Tick tic tic tic….

The clock is running out, and it seems the incredibly unpopular, regressive, possibly illegal, and damaging to the economy service tax still lives.

Did I say possibly illegal? Actually it is the opinion of this writer that it IS illegal on a number of levels. But lets display some real information. The following is an a letter to our representative Howard Walker by Attorney Michael J Gillman of Traverse City.

Dear Representative Walker:

Pursuant to our recent discussion, and your request, I have reduced to writing a few brief thoughts concerning possible challenges to the recent expansion of the Michigan Use Tax.

For the purposes of this discussion, I specifically eschew any personal opinion on the appropriate level of taxation, revenue need, or tax increase versus tax decrease. I respectfully submit that the recent enactment has other significant flaws which warrant it’s immediate repeal.

It is respectfully submitted there is a potential constitutional flaw that probably wasnt considered in the Middle-of-the-night haste to enact this new revenue source. I believe it is susceptable to challenge on the basis of US constitution’s 14th ammendment, which assures “the equal protection under the laws.” while the original intent of that civil war era amendment was to right racial wrongs, it was ultimately applied to economic interests by court decisions, before the 19th century ended. Under traditional constitutional analysis, economic legislation receives the lowest level of court scrutiny. Succinctly, the standard is “rationality.” Courts will not (should not) interfere with legislative decisions that judges or justices believe to be flawed on policy, common sense, or even moral grounds. But classifications which impose disparate burdens must contain rationality, or a reasonable basis upon which they are imposed. As was stated by Justice Jackson in Railway Express vs. New York 336 US 106 (1949): “Cities, States, and the federal Government must exercise their power so as not to discriminate between the inhabitants except upon some reasonable differentiation fairly related to the object of regulation.”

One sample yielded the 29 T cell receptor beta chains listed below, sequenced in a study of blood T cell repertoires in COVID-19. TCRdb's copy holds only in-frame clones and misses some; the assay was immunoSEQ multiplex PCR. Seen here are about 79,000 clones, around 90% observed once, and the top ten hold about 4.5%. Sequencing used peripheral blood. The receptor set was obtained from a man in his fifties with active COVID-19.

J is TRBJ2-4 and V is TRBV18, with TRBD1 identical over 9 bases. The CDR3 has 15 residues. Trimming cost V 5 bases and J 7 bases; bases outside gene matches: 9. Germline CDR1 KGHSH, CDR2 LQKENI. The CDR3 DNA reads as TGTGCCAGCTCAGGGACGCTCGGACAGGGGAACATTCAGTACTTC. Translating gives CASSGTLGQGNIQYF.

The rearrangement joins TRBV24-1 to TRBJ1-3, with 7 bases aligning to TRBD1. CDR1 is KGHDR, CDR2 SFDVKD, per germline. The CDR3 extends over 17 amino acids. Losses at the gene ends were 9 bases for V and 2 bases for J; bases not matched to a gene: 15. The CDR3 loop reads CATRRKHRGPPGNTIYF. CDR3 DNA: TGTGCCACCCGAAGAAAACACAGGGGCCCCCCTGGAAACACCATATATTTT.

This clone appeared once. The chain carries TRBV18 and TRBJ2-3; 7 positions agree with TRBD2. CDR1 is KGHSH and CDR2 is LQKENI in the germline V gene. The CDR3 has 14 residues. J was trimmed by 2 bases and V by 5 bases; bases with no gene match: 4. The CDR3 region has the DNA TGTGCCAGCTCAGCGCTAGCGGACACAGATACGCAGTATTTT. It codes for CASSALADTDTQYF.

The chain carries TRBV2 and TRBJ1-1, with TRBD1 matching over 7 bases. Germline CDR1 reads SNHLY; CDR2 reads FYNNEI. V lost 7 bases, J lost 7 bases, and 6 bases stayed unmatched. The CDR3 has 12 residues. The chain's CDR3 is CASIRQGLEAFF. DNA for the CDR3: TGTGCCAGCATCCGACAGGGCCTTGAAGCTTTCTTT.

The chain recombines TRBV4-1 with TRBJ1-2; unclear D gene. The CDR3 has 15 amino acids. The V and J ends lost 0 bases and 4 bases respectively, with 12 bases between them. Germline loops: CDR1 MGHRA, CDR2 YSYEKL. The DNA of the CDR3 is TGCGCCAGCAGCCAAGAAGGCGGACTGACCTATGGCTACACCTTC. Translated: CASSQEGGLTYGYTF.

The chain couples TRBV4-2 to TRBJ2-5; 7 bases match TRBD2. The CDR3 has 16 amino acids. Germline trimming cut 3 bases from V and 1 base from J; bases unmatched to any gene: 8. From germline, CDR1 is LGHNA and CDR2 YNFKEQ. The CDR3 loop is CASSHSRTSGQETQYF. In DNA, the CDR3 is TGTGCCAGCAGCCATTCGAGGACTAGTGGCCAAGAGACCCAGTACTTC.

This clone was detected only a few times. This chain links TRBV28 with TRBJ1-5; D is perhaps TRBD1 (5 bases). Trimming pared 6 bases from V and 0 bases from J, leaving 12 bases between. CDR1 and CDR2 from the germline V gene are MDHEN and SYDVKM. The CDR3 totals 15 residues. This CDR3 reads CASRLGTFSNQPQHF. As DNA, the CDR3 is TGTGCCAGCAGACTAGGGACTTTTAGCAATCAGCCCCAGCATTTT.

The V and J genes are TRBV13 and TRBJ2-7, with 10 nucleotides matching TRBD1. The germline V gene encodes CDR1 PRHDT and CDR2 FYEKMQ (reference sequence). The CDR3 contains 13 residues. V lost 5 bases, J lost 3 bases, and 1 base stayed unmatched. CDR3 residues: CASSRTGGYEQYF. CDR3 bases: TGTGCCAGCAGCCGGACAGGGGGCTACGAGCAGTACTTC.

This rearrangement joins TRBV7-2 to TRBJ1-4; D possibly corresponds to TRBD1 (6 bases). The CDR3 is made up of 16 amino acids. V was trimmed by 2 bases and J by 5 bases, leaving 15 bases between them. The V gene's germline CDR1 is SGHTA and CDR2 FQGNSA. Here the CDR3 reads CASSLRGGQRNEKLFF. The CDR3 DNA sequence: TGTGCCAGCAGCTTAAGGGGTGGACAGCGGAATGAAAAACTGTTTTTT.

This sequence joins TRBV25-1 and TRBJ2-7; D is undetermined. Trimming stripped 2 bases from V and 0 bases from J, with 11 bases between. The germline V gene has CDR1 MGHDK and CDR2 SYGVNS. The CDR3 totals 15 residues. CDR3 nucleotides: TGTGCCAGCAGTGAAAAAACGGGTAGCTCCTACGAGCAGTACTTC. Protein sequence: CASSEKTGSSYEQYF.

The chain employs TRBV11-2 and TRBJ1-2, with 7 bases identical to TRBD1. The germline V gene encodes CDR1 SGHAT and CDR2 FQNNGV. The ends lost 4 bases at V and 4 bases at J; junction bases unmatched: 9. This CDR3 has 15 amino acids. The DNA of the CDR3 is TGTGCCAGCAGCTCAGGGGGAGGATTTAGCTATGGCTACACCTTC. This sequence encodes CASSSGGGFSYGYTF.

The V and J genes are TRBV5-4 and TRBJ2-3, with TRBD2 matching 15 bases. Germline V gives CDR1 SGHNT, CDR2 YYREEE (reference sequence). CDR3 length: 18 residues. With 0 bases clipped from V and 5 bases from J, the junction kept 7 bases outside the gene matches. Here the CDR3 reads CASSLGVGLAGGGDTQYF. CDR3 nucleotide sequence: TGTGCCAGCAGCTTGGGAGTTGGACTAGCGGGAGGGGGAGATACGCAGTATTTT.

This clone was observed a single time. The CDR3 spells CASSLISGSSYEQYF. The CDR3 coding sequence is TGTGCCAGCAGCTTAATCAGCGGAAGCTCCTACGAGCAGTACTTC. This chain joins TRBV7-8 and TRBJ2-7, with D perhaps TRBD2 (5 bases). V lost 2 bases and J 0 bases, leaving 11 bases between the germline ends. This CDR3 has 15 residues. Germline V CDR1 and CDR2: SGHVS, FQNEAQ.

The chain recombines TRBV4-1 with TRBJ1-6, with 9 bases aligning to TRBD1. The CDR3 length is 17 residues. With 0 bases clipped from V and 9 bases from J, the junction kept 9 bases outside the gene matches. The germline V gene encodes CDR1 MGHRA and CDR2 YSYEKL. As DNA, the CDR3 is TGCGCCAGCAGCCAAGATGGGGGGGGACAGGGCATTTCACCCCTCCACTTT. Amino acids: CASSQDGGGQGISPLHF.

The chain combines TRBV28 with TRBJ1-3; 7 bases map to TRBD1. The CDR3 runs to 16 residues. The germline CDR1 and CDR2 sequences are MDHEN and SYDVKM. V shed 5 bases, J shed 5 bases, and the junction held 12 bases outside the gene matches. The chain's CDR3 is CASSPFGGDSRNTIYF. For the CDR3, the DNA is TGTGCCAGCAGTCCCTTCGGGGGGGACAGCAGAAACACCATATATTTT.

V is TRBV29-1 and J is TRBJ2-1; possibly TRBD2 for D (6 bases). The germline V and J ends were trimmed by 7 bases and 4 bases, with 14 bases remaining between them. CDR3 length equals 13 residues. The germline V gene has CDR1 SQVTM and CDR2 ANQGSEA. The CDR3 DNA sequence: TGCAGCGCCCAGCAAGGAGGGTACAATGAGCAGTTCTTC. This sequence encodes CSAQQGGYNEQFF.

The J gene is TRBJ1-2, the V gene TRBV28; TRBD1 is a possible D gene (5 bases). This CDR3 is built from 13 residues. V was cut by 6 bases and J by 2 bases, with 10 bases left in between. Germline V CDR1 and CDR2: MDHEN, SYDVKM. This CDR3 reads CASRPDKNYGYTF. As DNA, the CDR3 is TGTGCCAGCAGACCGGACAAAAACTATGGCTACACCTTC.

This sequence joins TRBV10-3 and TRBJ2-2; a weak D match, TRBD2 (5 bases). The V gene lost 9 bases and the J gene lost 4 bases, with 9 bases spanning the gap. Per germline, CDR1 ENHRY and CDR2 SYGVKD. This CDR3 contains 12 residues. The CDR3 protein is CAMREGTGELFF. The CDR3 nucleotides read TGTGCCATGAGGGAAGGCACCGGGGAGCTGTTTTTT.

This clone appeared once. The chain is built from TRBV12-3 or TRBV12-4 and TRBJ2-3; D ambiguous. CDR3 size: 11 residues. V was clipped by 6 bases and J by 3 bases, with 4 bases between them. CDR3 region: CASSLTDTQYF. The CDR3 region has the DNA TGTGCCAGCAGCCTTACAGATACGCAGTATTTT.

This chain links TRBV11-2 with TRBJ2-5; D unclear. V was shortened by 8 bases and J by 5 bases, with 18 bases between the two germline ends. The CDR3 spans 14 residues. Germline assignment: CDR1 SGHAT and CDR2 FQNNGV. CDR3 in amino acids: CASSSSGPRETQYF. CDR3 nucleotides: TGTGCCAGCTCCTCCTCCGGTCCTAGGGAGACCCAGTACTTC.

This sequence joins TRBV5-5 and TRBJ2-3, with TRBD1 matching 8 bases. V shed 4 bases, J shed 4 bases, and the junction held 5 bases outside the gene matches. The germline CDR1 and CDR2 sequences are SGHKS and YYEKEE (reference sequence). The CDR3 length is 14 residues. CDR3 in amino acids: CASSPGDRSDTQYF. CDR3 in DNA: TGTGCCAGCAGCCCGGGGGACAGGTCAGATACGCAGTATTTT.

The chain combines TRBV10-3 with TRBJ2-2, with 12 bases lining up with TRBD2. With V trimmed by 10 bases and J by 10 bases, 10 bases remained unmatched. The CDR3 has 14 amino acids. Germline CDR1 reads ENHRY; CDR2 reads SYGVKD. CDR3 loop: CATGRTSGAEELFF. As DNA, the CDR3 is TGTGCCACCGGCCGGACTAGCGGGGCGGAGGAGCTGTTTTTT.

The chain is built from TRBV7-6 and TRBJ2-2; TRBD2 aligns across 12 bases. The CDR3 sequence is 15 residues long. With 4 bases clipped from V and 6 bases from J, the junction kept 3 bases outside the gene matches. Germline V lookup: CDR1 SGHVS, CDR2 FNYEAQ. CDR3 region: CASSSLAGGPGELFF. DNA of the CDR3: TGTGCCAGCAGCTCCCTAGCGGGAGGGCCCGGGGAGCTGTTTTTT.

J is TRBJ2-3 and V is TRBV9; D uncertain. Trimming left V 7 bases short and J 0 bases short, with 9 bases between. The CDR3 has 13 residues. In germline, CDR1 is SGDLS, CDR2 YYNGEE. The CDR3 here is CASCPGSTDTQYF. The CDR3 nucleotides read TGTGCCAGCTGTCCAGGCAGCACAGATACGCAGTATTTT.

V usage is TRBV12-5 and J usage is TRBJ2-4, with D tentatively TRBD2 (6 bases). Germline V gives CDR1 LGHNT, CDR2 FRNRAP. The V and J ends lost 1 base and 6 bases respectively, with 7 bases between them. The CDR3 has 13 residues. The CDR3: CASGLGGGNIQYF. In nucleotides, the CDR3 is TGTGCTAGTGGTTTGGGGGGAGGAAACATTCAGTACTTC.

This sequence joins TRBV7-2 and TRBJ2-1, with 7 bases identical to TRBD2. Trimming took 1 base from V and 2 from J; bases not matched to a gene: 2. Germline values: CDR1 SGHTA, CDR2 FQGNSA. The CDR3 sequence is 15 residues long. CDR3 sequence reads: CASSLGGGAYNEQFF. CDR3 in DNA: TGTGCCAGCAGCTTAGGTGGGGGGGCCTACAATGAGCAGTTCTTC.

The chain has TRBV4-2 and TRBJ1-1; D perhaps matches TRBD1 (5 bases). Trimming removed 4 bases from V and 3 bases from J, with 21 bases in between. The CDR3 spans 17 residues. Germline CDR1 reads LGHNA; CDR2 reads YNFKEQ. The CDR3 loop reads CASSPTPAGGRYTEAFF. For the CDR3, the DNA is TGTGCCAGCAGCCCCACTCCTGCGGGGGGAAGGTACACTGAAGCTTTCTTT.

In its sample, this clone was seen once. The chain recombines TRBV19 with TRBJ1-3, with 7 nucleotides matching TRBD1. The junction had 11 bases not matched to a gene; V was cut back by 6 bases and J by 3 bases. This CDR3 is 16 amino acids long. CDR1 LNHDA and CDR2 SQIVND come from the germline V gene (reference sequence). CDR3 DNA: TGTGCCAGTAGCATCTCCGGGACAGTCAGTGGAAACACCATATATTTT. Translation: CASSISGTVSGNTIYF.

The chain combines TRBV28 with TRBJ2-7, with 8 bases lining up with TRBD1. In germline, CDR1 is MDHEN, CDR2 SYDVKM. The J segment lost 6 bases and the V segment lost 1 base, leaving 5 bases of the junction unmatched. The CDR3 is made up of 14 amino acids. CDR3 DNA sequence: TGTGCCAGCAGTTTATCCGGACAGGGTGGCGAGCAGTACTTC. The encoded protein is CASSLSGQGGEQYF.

I don’t presume to predict the results if an “Equal Protection” argument were to be made to a federal court, but it does appear there are legitimate grounds for such a challenge. Rationality is sorely tested when hedge trimmers are assessed the tax, while lawn cutters are not; when golfers are exempted, while skiers are not. I won’t belabor you with some of the other lack of evenhandedness, in the recent enactment. The 14th amendment also requires due process, susceptible to challenge if the legislative action is arbitrary or capricious.  It wouldn’t take and excessively imaginative attorney to describe the executive/legislative side show which produced this tax with exactly those terms.

Further, let me respectfully suggest that the constitutional flaw I see has not just substantive problems, but pragmatic ones as well.  If a federal court were called upon to quickly respond to such a challenge, an injunction against the state of Michigan could quickly follow. Regardless of the end result of that litigation, two or three years later, the revenue source expected for budget balancing purposes would immediately disappear and the chaos of a few weeks ago would reappear, both to the detriment of the detriment of the state of Michigan

As we discussed at your home, my concern in the latter regard is such that I have presumed to share this correspondence with your legislative colleague, senator Jason Allen, and may well shareit with others, including the media. Aware that you are sympathetic with the position I have outlined, I do wish you well in your efforts.

Very truly Yours  Michael J. Gillman

I have presented this in it original form, context etc..